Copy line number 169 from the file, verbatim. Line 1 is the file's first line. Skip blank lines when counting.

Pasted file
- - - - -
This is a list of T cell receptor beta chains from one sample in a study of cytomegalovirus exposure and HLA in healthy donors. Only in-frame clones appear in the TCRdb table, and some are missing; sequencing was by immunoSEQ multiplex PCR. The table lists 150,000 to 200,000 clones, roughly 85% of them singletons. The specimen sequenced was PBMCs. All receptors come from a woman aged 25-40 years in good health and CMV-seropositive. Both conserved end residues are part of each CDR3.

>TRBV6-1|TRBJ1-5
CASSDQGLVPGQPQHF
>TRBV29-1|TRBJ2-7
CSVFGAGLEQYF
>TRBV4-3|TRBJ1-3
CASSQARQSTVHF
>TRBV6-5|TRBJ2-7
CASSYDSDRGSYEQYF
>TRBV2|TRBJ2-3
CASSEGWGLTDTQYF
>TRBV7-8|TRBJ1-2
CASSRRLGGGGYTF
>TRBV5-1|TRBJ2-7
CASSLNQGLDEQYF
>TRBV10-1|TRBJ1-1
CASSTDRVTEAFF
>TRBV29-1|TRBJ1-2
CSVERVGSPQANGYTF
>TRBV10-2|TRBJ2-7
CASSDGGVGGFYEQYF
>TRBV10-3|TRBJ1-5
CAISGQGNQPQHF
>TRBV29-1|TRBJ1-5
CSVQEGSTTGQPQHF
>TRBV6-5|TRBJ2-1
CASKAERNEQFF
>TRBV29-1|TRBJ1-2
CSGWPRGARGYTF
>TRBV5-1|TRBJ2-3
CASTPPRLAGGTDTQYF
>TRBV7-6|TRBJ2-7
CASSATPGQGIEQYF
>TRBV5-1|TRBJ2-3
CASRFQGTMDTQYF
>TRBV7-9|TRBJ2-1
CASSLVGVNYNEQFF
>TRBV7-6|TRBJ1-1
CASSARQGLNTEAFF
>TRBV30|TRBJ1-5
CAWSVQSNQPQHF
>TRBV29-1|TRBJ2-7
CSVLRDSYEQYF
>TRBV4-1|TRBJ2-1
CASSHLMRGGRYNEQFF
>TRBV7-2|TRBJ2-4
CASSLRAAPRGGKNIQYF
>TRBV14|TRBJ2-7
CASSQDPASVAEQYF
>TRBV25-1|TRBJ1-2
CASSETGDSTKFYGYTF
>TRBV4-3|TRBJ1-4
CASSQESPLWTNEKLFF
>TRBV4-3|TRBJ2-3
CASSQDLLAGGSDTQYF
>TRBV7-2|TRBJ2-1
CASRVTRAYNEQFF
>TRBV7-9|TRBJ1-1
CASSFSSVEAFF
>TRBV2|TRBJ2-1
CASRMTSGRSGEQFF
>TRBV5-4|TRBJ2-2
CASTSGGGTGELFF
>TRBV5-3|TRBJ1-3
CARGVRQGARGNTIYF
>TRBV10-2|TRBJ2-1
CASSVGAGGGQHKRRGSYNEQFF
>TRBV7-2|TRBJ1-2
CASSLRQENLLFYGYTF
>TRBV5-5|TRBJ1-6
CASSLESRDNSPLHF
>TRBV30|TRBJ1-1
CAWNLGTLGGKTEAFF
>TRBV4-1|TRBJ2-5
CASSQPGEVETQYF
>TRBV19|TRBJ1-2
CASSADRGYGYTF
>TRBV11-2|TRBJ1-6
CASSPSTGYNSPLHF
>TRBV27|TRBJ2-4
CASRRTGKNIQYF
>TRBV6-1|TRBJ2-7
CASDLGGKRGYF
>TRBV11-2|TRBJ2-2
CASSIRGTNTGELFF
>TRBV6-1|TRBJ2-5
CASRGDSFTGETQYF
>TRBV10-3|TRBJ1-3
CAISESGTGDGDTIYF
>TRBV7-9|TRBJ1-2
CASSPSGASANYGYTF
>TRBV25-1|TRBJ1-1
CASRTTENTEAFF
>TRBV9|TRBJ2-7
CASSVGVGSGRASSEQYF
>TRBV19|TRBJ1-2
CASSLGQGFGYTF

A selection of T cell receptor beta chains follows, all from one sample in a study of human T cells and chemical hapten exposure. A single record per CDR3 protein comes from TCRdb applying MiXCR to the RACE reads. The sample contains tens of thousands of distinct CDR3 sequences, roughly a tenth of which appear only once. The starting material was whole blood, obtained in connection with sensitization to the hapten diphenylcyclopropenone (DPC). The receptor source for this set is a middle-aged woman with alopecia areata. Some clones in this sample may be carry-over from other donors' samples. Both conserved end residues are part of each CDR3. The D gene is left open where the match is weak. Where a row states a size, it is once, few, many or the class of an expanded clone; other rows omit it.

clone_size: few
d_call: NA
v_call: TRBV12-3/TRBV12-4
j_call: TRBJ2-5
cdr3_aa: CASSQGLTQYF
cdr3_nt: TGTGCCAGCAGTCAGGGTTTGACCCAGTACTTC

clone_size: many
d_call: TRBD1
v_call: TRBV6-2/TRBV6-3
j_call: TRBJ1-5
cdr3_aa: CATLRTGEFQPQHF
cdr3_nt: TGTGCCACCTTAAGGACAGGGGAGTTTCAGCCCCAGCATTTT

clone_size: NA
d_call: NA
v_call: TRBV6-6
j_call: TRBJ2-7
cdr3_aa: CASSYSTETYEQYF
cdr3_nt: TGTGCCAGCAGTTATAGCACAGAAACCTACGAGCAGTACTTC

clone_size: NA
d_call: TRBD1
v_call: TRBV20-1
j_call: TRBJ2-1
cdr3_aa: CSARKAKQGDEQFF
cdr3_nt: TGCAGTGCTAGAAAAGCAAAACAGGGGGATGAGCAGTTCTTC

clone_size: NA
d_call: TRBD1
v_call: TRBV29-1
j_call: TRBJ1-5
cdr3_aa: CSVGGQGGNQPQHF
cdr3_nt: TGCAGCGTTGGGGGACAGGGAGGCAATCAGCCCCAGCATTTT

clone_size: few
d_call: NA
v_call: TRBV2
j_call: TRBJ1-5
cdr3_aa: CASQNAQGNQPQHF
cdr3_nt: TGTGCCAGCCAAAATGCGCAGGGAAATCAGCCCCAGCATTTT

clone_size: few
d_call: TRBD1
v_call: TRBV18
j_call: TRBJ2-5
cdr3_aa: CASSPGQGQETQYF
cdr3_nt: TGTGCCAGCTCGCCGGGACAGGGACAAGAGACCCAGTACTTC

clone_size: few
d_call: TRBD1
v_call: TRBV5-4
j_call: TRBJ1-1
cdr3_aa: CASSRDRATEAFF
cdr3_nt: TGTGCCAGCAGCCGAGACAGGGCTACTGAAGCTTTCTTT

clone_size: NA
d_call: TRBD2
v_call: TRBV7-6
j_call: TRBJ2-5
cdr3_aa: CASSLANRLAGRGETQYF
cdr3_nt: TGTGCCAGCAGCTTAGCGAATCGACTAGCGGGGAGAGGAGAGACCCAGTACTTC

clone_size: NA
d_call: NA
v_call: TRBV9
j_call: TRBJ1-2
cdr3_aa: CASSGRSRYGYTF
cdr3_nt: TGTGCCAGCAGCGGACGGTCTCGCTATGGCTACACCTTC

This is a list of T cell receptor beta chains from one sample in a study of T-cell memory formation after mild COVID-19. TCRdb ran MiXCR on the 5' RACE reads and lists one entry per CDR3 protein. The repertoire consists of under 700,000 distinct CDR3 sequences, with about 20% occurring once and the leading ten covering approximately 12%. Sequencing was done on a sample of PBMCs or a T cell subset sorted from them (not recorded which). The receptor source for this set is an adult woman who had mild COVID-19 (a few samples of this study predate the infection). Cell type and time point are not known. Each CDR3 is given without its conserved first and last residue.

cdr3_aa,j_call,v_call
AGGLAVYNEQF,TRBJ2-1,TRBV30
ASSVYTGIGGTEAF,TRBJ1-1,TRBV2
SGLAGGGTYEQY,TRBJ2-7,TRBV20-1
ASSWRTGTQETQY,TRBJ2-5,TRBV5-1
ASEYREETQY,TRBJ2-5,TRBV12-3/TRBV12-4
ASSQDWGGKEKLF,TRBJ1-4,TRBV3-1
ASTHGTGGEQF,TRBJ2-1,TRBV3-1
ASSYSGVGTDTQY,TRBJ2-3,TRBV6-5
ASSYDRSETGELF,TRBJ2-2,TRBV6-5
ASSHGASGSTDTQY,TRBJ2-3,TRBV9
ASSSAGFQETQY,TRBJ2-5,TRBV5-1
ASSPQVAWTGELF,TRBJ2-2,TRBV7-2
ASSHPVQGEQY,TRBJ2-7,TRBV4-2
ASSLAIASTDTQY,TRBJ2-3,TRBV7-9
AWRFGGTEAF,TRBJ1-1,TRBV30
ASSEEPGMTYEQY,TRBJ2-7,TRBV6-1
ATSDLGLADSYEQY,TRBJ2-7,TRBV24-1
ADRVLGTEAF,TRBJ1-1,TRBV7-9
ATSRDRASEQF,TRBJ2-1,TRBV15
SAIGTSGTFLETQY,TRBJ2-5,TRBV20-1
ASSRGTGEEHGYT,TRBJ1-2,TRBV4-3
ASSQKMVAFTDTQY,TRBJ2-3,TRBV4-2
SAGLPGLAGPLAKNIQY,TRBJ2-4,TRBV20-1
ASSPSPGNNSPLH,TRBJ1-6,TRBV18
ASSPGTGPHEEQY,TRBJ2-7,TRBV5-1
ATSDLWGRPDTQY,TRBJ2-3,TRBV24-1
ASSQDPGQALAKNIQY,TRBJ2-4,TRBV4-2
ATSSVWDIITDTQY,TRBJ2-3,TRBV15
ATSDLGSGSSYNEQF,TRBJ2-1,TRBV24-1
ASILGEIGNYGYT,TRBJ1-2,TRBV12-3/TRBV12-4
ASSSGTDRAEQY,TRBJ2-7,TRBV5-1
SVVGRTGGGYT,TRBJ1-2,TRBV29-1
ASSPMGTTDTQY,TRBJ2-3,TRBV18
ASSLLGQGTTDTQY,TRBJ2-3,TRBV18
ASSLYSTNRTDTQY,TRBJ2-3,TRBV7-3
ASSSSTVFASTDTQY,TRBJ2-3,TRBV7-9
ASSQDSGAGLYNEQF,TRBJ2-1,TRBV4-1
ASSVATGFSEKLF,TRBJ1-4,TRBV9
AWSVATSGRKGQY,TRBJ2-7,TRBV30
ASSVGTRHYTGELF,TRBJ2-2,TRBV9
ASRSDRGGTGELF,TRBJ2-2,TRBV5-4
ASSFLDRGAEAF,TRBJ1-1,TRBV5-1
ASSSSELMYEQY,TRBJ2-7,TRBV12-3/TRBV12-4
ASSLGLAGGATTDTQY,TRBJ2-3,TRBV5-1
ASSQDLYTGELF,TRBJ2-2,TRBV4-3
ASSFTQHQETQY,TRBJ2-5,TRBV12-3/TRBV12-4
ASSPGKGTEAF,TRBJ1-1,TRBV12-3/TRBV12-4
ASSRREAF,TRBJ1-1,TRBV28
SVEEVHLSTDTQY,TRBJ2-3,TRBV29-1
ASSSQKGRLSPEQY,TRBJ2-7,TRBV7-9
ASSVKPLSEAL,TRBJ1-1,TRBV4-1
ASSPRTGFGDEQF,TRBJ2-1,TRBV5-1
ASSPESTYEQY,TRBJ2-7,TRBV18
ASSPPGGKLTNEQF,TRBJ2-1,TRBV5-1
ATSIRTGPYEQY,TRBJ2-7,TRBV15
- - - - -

ASSYDRSETGELF,TRBJ2-2,TRBV6-5